Welcome back to 10 Comics to Buy This Week. As you're probably well aware, there are a metric crap-ton of comic books hitting shelves every single week. And for the common consumer, it's financially impossible to pick up everything. That's where this column steps in like your superhero savior, drawing your attention to 10 books worth your hard-earned dollars during any given week.
We not only going to spotlight tights and capes books, but also some indie titles off the beaten path, which, if all goes well, will broaden your reading horizons.
Action Comics #7
We finally get back to the Brainiac story in Action Comics #7. Metropolis has been captured and to save it, Superman must push himself like never before. Meanwhile, Steel continues to aid the cause from the ground floor, helping citizens stuck in the danger zone in a back-up story written by Sholly Fisch and drawn by Brad Walker.
Now that we're back to the present and not retreading Kal-El's first run-in with the Legion of Superheroes (as uniquely different as it many have been), Morrison can get back to building his epic introduction to the New 52 version of Brainiac.
Age of Apocalypse #1
The first issue of Age of Apocalypse, spinning out of the Dark Angel Saga in the pages of Uncanny X-Force, hits store shelves this week. Written by David Lapham and drawn by Roberto De La Torre, Age of Apocalypse looks to follow Jean Grey and Sabretooth as they continue to wage war against Weapon X.
Also, who are the X-Terminated? I imagine we'll be finding out in this hotly anticipated debut issue.
Animal Man #7
It's the start of a new arc in the pages of Animal Man. Welcome to "Animal vs. Man, part 1." With the Rot still hot on the Baker family's trail, Buddy and his son, Cliff, decide to share some quality father-son time.
Furthermore, Buddy also has a terrifying vision of things to come. To date, Jeff Lemire and Travel Foreman have been blowing us away with Animal Man, and we have no reason to believe this issue will be any different.
The latest Fables spin-off series kicks off with Fairest #1. Fairest sets out to spotlight the female Fables of Bill Willingham's fantastical universe. The series plans to balance horror, humor and adventure, exploring the secret histories of Sleeping Beauty, Rapunzel, Cinderella, the Snow Queen, Thumbelina, Snow White, Rose Red, and more.
For starters, the first story arc (six issues) follows the misadventures of Briar Rose and will be drawn by Phil Jimenez. If you consider yourself a fan of Fables, this is a series that you shouldn't miss.
Ed Brubaker and Sean Phillips continue their latest crime saga wrapped in Cthulhu mythology. Thus far, this series has felt like home for Brubaker and Phillips, with touches of horror to make sure we aren't retreading the exact same ground that we'd find in Criminal.
We're still waiting for the kid gloves to come off and for Brubaker and Phillips to really cut loose with this series' horror elements. Hopefully that happens in issue #3, where Detective Walt Booker makes a significant sacrifice…
Hell Yeah #1
Eisner award-winning writer Joe Keatinge and artist Andre Szymanowicz tackle a series focusing on the next-generation super heroes of the Image universe. It was 20 years ago that super heroes first appeared and shook the very foundation of humanity. Now their offspring are running amok, fighting to claim their place in a world that's evolved beyond them.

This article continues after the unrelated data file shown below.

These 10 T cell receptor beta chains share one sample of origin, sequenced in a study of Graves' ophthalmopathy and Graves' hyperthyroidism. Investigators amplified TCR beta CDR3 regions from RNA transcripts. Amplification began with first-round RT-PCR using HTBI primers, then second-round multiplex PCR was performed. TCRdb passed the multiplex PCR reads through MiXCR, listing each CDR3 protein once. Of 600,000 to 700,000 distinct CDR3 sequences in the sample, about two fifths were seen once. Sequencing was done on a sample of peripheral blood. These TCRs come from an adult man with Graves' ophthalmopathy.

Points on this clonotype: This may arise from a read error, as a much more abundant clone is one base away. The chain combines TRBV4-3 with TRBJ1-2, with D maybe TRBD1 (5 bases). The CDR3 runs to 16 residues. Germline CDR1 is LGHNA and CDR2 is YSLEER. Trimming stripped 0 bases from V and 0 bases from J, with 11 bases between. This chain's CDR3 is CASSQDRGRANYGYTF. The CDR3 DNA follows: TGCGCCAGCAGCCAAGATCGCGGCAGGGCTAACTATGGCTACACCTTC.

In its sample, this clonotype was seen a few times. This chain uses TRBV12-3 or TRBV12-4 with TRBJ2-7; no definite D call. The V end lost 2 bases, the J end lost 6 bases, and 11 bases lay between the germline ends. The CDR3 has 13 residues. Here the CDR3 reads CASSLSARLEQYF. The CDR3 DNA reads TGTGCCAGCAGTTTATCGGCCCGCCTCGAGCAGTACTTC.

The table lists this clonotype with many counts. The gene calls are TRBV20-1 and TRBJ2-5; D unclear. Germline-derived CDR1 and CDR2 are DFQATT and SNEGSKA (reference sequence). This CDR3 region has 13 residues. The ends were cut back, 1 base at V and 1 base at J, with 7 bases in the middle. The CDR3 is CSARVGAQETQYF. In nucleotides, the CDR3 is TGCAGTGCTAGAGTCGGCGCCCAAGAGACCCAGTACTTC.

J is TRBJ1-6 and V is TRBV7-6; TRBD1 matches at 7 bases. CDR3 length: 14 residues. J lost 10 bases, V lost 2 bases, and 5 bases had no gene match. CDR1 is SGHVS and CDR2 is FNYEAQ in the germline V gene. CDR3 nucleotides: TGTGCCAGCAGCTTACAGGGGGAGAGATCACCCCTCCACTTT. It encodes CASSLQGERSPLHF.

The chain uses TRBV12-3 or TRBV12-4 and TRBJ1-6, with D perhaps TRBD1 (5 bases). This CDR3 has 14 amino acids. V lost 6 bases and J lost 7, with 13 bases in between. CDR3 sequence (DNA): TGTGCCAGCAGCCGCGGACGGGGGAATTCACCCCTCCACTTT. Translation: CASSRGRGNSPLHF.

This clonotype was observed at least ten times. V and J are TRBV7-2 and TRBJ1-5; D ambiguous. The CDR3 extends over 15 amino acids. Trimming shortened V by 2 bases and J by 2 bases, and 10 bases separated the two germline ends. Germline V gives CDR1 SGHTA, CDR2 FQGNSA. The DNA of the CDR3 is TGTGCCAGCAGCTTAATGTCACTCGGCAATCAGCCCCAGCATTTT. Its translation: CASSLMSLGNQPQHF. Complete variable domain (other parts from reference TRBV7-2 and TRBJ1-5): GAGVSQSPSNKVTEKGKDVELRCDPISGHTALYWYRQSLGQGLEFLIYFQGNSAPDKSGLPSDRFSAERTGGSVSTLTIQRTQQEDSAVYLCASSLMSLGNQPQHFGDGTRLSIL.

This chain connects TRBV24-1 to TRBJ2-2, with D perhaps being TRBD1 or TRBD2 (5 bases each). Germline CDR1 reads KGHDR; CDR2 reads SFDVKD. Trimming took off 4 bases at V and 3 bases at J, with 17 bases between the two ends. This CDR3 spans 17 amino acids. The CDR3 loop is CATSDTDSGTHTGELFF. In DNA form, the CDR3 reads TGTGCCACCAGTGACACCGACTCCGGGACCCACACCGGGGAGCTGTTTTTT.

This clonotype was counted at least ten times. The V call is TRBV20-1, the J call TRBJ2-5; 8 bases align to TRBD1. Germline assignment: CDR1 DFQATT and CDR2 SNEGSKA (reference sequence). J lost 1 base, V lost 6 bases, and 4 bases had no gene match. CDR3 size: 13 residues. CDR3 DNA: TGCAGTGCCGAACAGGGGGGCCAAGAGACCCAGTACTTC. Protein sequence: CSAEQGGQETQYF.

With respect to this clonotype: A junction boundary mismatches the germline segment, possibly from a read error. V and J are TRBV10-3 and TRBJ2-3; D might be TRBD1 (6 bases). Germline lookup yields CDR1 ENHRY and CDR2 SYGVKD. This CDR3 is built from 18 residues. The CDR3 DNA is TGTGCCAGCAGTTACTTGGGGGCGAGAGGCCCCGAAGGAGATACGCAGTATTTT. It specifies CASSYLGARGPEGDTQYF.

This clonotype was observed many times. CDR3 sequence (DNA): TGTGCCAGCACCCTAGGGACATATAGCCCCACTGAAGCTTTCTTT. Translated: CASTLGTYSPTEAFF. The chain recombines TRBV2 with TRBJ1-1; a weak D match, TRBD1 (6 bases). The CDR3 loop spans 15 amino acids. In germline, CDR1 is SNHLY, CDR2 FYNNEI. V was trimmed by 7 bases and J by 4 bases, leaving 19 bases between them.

Hell Yeah is set to "combine the over-the-top excitement of the original Image Comics launch with modern, innovative storytelling." The series kicks off with a giant-sized first issue to boot, featuring thirty-two pages of story without a single ad. All for $2.99.
Manhattan Projects #1
Writer Jonathan Hickman and artist Nick Pitarra reunite after working together on The Red Wing to start a brand new monthly series at Image called Manhattan Projects. This new series looks to shed light on certain aspects of history through a much darker, stranger lens.
For instance, what if the development of the first atomic bomb was just a cover-up for something even more sinister and foreboding? That's the kind of out-there thinking you can expect from Jonathan Hickman on this series. And if Hickman and Pitarra's work on The Red Wing is any indication, prepare for a mind 'splosion.
Swamp Thing #7
It's always a good week when an issue of Swamp Thing releases. Scott Snyder reteams with Yanick Paquette to continue the adventures of Alec Holland accepting his fate as the Swamp Thing. But while Alec struggles to accept his destiny with the Green, a new champion is rising to take the throne of the Bone Kingdom by Sethe's side.
Swamp Thing has yet to disappoint, and we fully expect that trend to continue with this week's issue #7. Things are just going to get darker and darker, and that's one of the reasons we love this series. Man, we are some sadistic S.O.B.s.
Toy Story #1
Everyone loves Toy Story. And if you don't, then you clearly have no soul. This new four-issue mini-series focuses on Woody, Buzz and the gang trying to survive Andy's new puppy, Buster.
Clearly, this series takes place far before the heart-wrenching Toy Story 3, a period in time when the toys' worst fears were being slobbered on by a playful pooch, not sliding to their death inside a molten-hot furnace. Man, Toy Story 3 got dark at times…
The "Circle of Four" mini event comes to a close with this issue of Venom. Rick Remender is joined by artist Tony Moore once again to wrap up this epic story centered around Venom, Red Hulk, X-23 and Ghost Rider.
The entire "Circle of Four" event has been outstanding so far, with solid characterization and some fantastic art from the series' rotating cast of pencillers. We really hope Remender and Moore can stick the landing to make this one of the best events Marvel has put out in recent memory.